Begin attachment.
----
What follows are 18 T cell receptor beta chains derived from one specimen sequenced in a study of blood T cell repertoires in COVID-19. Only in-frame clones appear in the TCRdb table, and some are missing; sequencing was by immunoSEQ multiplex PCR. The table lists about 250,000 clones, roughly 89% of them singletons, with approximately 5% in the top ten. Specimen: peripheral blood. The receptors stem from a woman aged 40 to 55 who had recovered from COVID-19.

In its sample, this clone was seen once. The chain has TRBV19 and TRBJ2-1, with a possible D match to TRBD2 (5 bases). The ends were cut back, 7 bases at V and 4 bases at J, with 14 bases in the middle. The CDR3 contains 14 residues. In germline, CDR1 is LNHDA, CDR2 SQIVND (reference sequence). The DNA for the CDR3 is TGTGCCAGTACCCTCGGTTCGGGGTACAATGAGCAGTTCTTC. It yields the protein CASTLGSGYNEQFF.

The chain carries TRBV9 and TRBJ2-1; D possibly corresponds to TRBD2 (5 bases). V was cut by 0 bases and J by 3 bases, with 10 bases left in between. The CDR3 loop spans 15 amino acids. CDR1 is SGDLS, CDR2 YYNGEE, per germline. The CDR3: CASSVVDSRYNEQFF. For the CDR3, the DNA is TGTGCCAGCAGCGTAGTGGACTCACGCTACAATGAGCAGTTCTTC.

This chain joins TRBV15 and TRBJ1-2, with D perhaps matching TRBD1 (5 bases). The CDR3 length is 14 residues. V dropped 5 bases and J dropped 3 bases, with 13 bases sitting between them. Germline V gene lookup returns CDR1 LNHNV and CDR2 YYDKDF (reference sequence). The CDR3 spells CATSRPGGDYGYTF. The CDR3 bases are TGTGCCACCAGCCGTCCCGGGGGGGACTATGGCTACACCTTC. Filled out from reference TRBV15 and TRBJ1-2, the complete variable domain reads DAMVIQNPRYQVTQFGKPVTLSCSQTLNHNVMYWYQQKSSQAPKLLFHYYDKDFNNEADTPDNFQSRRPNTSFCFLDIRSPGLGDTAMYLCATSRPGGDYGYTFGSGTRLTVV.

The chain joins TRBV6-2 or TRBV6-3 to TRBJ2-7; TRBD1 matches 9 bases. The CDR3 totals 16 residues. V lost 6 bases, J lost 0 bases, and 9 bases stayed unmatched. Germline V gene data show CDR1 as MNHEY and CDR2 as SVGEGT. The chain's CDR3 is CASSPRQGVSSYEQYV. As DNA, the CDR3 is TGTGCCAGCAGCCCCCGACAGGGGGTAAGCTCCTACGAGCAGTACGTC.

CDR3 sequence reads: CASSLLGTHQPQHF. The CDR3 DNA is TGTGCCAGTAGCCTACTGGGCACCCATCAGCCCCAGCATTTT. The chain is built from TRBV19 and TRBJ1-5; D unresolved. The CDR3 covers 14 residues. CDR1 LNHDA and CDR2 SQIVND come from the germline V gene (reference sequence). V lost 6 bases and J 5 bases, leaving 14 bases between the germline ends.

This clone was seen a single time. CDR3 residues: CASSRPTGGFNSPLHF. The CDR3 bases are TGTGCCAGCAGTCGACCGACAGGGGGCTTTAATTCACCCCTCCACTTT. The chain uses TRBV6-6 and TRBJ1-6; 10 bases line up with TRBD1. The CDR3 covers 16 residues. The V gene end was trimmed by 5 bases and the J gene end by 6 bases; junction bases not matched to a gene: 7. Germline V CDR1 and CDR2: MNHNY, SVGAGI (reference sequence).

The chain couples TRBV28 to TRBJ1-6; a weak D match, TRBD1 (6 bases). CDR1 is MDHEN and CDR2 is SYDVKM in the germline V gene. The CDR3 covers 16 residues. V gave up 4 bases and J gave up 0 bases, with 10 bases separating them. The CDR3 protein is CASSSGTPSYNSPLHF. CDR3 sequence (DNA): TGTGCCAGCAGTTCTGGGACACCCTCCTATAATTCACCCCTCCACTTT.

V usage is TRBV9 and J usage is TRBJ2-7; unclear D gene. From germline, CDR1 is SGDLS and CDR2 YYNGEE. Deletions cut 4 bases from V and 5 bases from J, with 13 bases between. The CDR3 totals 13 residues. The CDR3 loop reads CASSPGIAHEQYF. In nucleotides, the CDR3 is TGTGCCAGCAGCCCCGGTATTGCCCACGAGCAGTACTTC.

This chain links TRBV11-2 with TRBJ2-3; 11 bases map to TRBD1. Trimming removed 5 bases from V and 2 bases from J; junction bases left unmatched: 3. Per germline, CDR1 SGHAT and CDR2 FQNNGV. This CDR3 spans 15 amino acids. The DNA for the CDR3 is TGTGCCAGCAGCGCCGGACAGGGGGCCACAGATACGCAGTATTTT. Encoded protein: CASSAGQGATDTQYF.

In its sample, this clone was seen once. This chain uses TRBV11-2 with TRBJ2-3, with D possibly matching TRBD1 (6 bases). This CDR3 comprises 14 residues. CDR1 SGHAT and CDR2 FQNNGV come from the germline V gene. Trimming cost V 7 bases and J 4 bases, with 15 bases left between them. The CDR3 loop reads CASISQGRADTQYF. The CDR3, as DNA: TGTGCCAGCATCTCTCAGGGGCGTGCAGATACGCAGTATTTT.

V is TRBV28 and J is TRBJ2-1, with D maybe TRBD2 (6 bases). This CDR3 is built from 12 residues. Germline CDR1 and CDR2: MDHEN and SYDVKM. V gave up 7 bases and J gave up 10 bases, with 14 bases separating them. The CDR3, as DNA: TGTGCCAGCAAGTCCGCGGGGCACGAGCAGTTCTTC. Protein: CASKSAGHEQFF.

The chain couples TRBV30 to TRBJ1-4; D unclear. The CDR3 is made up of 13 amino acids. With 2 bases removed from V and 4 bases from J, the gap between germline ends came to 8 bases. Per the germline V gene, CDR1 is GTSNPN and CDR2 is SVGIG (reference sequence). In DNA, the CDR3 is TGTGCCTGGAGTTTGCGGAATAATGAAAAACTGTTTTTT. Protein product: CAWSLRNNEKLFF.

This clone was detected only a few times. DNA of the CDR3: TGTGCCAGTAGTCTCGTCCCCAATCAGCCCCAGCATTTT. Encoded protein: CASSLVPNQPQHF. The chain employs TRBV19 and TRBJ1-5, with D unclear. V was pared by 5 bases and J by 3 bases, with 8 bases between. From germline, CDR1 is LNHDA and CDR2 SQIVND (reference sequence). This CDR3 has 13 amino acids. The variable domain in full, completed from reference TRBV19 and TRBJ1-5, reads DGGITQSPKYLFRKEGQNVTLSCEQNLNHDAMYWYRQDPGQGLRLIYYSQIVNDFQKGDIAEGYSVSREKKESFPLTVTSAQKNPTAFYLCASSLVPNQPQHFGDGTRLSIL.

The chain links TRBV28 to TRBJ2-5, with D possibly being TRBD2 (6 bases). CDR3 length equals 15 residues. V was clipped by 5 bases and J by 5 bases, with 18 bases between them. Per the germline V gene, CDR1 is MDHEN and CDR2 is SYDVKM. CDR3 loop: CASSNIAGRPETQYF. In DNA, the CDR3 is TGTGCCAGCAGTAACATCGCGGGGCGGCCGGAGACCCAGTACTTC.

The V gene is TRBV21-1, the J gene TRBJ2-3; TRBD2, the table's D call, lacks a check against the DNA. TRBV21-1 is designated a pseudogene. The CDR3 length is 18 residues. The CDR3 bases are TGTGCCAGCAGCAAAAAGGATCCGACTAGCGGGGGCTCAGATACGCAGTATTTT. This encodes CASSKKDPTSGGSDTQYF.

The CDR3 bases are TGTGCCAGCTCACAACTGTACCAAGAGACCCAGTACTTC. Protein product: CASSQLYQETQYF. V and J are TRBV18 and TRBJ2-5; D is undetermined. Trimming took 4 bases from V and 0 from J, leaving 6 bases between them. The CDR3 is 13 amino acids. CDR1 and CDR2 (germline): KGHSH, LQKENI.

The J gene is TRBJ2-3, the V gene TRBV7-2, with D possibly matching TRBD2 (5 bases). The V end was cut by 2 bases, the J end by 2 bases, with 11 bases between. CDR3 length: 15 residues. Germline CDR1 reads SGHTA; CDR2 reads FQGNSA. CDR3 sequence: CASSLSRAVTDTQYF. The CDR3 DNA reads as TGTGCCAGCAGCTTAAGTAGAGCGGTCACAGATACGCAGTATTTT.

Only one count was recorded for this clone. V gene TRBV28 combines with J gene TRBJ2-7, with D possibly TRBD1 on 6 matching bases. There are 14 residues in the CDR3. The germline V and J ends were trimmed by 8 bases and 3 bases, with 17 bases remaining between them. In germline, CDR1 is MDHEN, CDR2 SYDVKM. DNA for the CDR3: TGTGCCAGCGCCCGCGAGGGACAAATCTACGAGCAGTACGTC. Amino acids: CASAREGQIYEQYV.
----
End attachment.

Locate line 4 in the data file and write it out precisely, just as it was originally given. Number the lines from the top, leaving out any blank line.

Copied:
This chain joins TRBV15 and TRBJ1-2, with D perhaps matching TRBD1 (5 bases). The CDR3 length is 14 residues. V dropped 5 bases and J dropped 3 bases, with 13 bases sitting between them. Germline V gene lookup returns CDR1 LNHNV and CDR2 YYDKDF (reference sequence). The CDR3 spells CATSRPGGDYGYTF. The CDR3 bases are TGTGCCACCAGCCGTCCCGGGGGGGACTATGGCTACACCTTC. Filled out from reference TRBV15 and TRBJ1-2, the complete variable domain reads DAMVIQNPRYQVTQFGKPVTLSCSQTLNHNVMYWYQQKSSQAPKLLFHYYDKDFNNEADTPDNFQSRRPNTSFCFLDIRSPGLGDTAMYLCATSRPGGDYGYTFGSGTRLTVV.